Across America, powerful imagery and musical cadence ring out in coffee shops and onto the page during National Poetry Month. Launched by the Academy of American Poets in April 1996, the month-long recognition celebrates the poets’ integral role in our culture and society. We are reminded that poetry matters.
Evermore’s very own Jena Kirkpatrick (editor of this newsletter!) has been a poet for over three decades, and when her son, Ellis, died, she was gifted What Have You Lost?, an anthology of more than a hundred poems selected by acclaimed poet Naomi Shihab Nye. Nye called on poets to help answer this question, and for Kirkpatrick, these collected works helped her cope with her pain.
So, to honor our losses and the great poets who help us find words to describe the indescribable, Kirkpatrick spoke with some of the nation’s most distinguished poets — Naomi Shihab Nye, Rosemerry Wahtola Trommer, Beth Wood, Brady Peterson, Regie Gibson, and Nathan Brown to share their thoughts on grief, how it affects their writing, and how poetry can help grieving and bereaved people.
Each of these poets, acclaimed in their own right, generously shared their personal insights following their own losses, their poetry, and the navigation of delicately placed words we choose to honor our beloved.
About Naomi Shihab Nye
Naomi Shihab Nye describes herself as a “wandering poet.” She has spent more than 40 years traveling the country and the world to lead writing workshops and inspire students of all ages. Born to a Palestinian father and an American mother, she grew up in St. Louis, Jerusalem, and San Antonio. Her awards and honors are numerous — among them are the Lavan Award from the Academy of American Poets, four Pushcart Prizes, the Robert Creeley Prize, and “The Betty Prize” from Poets House. In 2019-2020 she was the editor of the New York Times Magazine poems. She was named the 2019-2021 Young People’s Poet Laureate by the Poetry Foundation and, in 2020, awarded the Ivan Sandrof Award for Lifetime Achievement by the National Book Critics Circle. Nye is a Professor of Creative Writing – Poetry at Texas State University. Nye is the author of dozens of poetry books that can be found here.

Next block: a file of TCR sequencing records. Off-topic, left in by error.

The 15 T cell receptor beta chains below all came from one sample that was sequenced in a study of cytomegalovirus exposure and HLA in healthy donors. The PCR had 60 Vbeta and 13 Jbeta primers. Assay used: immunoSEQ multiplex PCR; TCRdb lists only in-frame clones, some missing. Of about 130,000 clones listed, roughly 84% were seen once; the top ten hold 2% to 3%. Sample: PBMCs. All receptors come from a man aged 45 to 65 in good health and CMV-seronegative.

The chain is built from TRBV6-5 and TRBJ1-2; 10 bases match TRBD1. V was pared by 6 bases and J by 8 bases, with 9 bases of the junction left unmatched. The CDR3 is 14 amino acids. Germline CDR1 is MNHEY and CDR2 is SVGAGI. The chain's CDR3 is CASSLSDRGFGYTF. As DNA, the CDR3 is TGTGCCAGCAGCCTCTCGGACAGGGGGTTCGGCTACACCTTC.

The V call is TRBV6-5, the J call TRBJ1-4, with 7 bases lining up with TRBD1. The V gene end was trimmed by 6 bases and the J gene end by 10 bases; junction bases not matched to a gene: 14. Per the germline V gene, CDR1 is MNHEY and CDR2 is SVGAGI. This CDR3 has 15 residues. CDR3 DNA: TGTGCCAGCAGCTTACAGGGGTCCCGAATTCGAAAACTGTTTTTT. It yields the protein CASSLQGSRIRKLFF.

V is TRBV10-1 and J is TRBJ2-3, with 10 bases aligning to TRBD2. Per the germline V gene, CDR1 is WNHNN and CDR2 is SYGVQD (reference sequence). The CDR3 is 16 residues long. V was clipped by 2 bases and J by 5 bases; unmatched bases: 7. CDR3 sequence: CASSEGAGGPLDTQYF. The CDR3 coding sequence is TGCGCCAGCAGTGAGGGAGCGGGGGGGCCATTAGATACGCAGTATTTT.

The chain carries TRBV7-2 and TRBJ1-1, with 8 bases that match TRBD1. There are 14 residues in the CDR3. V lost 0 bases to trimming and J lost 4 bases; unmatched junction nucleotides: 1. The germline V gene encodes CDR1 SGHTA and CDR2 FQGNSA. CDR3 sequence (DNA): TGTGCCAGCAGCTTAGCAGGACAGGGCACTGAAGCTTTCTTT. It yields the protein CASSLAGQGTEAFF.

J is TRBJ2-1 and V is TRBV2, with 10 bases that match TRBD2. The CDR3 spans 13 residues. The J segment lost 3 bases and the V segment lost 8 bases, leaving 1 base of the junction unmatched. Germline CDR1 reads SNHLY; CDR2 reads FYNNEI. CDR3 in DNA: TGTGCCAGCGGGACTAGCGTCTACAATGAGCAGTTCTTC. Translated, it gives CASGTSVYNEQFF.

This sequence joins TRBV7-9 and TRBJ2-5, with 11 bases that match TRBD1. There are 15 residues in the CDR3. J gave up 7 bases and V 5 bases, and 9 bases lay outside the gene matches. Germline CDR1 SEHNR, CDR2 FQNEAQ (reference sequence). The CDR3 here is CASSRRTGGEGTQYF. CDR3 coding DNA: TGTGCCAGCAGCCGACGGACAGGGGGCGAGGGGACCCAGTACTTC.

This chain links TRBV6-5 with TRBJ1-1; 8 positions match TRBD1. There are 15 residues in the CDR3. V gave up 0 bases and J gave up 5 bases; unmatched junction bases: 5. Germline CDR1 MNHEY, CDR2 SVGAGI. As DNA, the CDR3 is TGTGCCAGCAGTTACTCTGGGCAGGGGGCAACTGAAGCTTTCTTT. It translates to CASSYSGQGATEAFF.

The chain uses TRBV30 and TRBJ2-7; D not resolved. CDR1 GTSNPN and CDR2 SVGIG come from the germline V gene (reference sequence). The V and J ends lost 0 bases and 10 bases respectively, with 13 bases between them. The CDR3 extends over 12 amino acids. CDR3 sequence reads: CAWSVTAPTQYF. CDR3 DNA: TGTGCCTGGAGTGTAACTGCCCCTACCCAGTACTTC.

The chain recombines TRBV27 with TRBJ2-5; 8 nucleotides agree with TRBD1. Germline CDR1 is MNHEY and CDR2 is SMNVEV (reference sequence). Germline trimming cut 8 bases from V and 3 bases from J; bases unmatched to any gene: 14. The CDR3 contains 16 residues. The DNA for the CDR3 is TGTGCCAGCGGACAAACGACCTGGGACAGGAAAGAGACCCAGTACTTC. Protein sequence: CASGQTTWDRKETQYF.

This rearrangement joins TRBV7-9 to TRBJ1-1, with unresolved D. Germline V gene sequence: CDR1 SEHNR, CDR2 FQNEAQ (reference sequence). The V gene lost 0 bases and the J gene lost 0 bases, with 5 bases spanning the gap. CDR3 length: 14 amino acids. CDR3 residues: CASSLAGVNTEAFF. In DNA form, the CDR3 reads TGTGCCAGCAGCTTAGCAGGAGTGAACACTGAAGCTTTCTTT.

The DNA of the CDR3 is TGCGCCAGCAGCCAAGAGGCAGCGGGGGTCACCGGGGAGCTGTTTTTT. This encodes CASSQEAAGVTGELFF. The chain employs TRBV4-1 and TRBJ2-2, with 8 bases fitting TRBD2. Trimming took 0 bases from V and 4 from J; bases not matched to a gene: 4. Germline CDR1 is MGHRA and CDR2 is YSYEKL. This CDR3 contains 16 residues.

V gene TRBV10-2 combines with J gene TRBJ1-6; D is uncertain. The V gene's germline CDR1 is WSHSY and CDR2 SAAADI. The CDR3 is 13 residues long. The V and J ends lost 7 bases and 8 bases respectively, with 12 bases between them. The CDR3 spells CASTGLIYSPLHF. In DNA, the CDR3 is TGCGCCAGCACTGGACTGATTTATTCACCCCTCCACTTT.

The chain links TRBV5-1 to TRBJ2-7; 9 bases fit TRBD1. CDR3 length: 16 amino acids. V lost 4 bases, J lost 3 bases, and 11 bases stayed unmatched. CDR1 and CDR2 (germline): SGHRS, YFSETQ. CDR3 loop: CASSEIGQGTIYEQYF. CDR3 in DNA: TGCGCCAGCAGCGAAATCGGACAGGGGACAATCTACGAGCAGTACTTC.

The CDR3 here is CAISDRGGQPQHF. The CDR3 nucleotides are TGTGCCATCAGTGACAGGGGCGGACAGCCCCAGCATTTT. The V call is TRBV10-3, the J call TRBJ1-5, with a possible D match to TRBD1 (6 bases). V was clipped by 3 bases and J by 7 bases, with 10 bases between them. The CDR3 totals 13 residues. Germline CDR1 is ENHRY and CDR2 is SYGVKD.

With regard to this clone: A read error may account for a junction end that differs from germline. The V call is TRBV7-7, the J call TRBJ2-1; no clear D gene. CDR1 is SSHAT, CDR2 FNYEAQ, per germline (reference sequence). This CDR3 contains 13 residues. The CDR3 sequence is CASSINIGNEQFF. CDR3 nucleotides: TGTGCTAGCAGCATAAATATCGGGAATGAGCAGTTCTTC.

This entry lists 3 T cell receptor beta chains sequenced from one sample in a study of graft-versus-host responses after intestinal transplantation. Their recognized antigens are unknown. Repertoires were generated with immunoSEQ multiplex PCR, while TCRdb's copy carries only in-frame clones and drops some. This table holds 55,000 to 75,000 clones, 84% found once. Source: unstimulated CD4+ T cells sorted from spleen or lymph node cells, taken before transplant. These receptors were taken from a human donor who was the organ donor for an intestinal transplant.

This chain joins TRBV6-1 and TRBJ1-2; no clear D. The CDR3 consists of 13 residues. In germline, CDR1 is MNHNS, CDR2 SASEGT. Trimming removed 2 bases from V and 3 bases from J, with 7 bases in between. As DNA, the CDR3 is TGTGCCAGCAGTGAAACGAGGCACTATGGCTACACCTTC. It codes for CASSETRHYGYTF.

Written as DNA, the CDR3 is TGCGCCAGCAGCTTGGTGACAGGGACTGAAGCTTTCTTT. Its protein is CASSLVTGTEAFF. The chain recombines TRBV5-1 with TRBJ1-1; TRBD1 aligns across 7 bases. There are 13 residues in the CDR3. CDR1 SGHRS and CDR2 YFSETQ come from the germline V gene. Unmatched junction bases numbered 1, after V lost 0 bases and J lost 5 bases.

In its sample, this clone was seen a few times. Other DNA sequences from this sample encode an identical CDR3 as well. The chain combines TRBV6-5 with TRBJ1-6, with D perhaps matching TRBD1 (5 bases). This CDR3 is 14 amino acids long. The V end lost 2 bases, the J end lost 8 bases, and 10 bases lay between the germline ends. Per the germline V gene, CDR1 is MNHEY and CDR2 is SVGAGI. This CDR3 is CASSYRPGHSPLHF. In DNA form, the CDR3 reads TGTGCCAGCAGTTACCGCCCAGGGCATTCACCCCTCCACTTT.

About Regie Gibson
Regie Gibson is a literary performer, songwriter, author, workshop facilitator, and educator. Regie and his work appears in the New Line Cinema film love jones, based largely on events in his life. He is a former National Poetry Slam Individual Champion, and was selected as one of Chicago Tribune’s Artist of the Year for Excellence for his poetry. He has co-judged the Chicago Sun-Times Poetry Competition, has been regularly featured on NPR and has appeared on HBO’s Def Poetry Jam. He is the author of Storms Beneath the Skin.
About Rosemerry Wahtola Trommer